[source lang="cpp"]//=============================================================================// lighthelper.fx by Frank Luna © 2008 All Rights Reserved.//// Structures and functions for lighting calculations.//=============================================================================struct Light{ float3 pos; float3 dir; float4 ambient; float4 diffuse; float4 spec; float3 att; float spotPower; float range;};struct SurfaceInfo{ float3 pos; float3 normal; float4 diffuse; float4 spec;};float3 ParallelLight(SurfaceInfo v, Light L, float3 eyePos){ float3 litColor = float3(0.0f, 0.0f, 0.0f); // The light vector aims opposite the direction the light rays travel. float3 lightVec = -L.dir; // Add the ambient term. litColor += v.diffuse * L.ambient; // Add diffuse and specular term, provided the surface is in // the line of site of the light. float diffuseFactor = dot(lightVec, v.normal); [branch] if( diffuseFactor > 0.0f ) { float specPower = max(v.spec.a, 1.0f); float3 toEye = normalize(eyePos - v.pos); float3 R = reflect(-lightVec, v.normal); float specFactor = pow(max(dot(R, toEye), 0.0f), specPower); // diffuse and specular terms litColor += diffuseFactor * v.diffuse * L.diffuse; litColor += specFactor * v.spec * L.spec; } return litColor;}float3 PointLight(SurfaceInfo v, Light L, float3 eyePos){ float3 litColor = float3(0.0f, 0.0f, 0.0f); // The vector from the surface to the light. float3 lightVec = L.pos - v.pos; // The distance from surface to light. float d = length(lightVec); if( d > L.range ) return float3(0.0f, 0.0f, 0.0f); // Normalize the light vector. lightVec /= d; // Add the ambient light term. litColor += v.diffuse * L.ambient; // Add diffuse and specular term, provided the surface is in // the line of site of the light. float diffuseFactor = dot(lightVec, v.normal); [branch] if( diffuseFactor > 0.0f ) { float specPower = max(v.spec.a, 1.0f); float3 toEye = normalize(eyePos - v.pos); float3 R = reflect(-lightVec, v.normal); float specFactor = pow(max(dot(R, toEye), 0.0f), specPower); // diffuse and specular terms litColor += diffuseFactor * v.diffuse * L.diffuse; litColor += specFactor * v.spec * L.spec; } // attenuate return litColor / dot(L.att, float3(1.0f, d, d*d));}float3 Spotlight(SurfaceInfo v, Light L, float3 eyePos){ float3 litColor = PointLight(v, L, eyePos); // The vector from the surface to the light. float3 lightVec = normalize(L.pos - v.pos); float s = pow(max(dot(-lightVec, L.dir), 0.0f), L.spotPower); // Scale color by spotlight factor. return litColor*s;} [/source]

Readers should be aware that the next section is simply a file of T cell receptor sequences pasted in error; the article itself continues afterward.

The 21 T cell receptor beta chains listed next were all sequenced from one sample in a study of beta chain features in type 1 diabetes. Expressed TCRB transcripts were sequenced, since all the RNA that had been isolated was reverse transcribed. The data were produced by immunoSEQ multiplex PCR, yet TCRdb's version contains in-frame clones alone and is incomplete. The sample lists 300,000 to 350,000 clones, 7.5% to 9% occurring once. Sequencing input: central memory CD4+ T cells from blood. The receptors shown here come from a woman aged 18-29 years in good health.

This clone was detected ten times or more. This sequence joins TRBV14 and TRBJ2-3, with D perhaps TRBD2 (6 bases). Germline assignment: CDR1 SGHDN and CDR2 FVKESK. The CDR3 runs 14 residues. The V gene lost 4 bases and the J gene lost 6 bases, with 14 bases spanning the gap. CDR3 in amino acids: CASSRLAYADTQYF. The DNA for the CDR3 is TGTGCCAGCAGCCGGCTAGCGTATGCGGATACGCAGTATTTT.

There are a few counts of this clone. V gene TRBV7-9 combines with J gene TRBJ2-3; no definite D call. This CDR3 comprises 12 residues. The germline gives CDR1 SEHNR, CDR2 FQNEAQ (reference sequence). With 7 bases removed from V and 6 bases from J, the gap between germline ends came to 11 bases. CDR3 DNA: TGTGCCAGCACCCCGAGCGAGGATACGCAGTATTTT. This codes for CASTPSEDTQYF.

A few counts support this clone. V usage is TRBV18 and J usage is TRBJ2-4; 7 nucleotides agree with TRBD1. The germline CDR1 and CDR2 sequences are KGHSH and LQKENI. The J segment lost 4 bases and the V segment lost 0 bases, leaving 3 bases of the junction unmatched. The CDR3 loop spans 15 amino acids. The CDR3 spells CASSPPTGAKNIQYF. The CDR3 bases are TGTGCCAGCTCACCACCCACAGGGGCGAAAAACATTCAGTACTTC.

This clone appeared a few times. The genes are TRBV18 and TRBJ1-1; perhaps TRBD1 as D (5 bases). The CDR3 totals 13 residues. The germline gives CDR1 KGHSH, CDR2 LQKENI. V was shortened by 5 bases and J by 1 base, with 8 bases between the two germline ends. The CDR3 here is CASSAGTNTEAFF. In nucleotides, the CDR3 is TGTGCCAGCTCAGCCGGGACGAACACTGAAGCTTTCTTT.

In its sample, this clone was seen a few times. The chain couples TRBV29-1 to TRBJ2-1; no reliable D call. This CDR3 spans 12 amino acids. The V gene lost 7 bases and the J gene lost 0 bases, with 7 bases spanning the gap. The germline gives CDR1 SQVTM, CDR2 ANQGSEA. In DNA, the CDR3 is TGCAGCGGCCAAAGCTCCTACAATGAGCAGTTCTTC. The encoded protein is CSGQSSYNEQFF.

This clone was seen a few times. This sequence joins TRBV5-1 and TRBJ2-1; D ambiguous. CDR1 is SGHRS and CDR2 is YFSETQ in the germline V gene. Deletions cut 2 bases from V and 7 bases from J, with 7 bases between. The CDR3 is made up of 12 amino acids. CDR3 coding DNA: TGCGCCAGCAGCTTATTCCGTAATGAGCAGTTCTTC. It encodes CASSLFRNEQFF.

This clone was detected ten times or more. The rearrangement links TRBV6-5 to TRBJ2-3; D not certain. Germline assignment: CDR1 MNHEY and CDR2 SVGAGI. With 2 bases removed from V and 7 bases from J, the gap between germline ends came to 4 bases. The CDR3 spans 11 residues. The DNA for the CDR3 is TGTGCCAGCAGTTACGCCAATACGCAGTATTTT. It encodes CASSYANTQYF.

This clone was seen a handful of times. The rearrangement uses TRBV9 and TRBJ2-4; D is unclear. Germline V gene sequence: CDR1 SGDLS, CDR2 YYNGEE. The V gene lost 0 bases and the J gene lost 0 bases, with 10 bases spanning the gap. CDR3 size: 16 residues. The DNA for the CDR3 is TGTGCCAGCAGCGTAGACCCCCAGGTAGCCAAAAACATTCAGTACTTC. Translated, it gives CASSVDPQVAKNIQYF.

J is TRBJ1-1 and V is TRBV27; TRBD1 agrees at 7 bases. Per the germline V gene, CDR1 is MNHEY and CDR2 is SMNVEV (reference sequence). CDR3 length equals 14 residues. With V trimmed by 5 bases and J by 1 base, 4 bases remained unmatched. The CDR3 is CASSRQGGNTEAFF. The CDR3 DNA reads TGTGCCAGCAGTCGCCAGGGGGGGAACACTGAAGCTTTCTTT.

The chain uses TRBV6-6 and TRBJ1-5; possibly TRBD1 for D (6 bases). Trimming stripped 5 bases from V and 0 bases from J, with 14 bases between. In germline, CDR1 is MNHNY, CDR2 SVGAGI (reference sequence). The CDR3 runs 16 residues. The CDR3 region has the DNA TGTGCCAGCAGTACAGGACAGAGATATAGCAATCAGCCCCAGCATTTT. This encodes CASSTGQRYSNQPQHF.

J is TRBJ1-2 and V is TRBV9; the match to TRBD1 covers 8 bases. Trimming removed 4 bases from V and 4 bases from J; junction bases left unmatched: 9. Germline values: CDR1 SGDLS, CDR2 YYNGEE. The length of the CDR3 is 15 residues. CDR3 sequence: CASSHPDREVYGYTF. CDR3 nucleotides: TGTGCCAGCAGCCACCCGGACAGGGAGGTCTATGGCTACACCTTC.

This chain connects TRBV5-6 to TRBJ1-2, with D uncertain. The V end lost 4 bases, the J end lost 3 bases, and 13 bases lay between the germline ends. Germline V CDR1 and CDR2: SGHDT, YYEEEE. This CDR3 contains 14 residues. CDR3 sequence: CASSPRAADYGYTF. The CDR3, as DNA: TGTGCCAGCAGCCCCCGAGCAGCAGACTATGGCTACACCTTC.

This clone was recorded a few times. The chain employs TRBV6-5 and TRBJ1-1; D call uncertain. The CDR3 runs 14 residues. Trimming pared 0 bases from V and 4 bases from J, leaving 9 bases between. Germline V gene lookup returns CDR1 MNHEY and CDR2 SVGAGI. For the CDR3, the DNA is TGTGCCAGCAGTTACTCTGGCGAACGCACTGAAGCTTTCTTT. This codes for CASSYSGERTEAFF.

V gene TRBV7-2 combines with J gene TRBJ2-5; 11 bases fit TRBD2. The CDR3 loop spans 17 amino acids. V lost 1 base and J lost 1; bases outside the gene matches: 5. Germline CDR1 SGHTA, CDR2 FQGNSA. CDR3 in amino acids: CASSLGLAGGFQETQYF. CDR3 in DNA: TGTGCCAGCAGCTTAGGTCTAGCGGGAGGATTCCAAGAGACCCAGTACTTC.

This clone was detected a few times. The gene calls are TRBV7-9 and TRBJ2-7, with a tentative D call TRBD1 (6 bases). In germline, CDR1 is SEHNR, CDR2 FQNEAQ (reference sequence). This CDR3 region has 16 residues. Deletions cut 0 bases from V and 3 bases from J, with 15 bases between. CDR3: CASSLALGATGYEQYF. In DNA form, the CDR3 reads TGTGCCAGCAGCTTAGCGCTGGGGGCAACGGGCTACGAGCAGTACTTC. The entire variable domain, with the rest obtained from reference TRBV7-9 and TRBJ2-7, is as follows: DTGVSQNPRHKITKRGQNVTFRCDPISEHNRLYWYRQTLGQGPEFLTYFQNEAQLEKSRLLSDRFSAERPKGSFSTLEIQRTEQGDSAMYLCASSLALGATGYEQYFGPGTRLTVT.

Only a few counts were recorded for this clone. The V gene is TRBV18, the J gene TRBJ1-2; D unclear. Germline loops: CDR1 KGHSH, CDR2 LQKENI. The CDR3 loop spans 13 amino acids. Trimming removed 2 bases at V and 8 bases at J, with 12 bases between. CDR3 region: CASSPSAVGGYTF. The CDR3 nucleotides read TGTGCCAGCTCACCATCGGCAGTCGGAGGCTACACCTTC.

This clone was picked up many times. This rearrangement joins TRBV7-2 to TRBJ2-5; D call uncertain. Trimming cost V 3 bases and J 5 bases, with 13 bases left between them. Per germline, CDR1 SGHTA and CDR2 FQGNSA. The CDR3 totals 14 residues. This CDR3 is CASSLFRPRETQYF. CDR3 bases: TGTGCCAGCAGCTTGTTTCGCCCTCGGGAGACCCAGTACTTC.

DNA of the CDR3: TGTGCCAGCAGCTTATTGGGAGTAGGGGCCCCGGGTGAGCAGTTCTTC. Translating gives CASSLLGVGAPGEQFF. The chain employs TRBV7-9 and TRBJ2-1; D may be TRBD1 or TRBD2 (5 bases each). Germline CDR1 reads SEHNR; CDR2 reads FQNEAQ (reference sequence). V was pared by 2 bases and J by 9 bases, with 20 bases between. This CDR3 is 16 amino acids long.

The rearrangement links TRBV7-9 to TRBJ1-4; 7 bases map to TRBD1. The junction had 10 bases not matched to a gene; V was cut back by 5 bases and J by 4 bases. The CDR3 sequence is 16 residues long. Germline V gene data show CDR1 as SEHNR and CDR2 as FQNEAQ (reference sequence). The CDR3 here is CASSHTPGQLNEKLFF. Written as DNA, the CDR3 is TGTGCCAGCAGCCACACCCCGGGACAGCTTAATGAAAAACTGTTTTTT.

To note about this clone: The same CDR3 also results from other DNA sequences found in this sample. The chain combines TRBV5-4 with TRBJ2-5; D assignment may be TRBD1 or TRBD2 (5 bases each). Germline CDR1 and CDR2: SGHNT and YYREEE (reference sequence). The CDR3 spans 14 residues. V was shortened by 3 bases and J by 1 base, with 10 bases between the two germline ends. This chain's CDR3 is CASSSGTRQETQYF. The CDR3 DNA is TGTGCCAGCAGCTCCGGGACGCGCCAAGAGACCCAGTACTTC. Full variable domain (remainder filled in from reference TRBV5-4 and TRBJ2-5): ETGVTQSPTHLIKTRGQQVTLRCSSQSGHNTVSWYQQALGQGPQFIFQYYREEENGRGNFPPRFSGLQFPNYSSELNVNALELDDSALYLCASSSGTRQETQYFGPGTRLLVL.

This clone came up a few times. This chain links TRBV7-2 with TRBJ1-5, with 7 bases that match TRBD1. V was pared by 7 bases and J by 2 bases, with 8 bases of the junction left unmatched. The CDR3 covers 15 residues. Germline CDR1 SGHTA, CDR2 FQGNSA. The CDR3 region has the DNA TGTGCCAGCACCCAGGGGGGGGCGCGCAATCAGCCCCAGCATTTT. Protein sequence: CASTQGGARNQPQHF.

note SurfaceInfo is the vertex that is not getting his color computed

As you can see there are 3 types of light defined above.But to create the spotlight,it creates a pointlight and then it needs to actually make that pointlight a spotlight,the thing is,I don't understand why on this line:

float3 lightVec = normalize(L.pos - v.pos)

it uses normalize?Why use normalize? Wouldn't it be the same thing without normalize?!

Posted 08 August 2012 - 04:10 PM

My bet is that they normalise it so that the dot product in the next line isn't unnecessarily scaled.

Posted 08 August 2012 - 04:21 PM

From the mathematical point of view it is not the same. L.pos - v.pos is calculating the vector from v.pos to L.pos so you end up with a vector which has a length that is the distance between those two points. Normalizing it brings it to the length of one. So as jeffery said the dotproduct in the spotlight factor will be scaled and will have a different value.

Posted 09 August 2012 - 09:54 AM

When you normalize the light vector and dot it with the surface normal of a poly, you get the angle of between the light and surface which determines the intensity of the light. If the light vector wasn't unit length, you'd the the light vector projected along the surface normal, which isn't the same.

Perception is when one imagination clashes with another

Posted 09 August 2012 - 11:31 AM

People above pretty much nailed it.

Say L.pos = {10, 10, 10} & V.pos = {5, 5, 5}

L.pos - V.pos = {5, 5, 5}

The light vector is a direction, it just points in a certain direction, hence it should have no length, so you normalize it... and it becomes a unit directional vector {1, 1, 1}. Now you can do the dot product for your lighting without it being over scaled.

Further more, the dot product requires both vectors to be unit vectors to acquire the cosine angle between them.